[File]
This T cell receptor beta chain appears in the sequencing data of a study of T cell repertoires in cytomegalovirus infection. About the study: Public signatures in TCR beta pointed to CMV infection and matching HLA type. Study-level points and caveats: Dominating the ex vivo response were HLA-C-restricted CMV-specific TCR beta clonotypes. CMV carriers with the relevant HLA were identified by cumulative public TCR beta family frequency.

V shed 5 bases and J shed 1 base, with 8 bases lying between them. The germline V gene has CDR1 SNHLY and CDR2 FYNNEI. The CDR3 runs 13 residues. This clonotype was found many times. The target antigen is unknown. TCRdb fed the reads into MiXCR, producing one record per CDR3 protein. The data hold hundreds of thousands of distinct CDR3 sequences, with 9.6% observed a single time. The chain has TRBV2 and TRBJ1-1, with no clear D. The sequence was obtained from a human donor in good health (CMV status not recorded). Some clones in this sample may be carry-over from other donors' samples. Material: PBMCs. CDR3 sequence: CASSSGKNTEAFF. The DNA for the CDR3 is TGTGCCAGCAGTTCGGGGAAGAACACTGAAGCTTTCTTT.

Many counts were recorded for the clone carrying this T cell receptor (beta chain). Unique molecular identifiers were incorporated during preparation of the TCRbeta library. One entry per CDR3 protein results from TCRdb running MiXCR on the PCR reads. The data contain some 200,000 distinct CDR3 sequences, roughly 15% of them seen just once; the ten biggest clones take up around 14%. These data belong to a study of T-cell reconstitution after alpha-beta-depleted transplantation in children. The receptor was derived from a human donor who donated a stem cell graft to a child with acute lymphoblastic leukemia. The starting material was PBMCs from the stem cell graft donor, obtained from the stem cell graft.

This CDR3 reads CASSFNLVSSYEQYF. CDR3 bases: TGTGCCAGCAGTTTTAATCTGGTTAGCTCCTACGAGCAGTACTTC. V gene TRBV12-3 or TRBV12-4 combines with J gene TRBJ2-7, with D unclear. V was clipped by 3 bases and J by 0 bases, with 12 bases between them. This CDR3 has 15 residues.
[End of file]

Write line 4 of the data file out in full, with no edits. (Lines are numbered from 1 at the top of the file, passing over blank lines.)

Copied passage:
This CDR3 reads CASSFNLVSSYEQYF. CDR3 bases: TGTGCCAGCAGTTTTAATCTGGTTAGCTCCTACGAGCAGTACTTC. V gene TRBV12-3 or TRBV12-4 combines with J gene TRBJ2-7, with D unclear. V was clipped by 3 bases and J by 0 bases, with 12 bases between them. This CDR3 has 15 residues.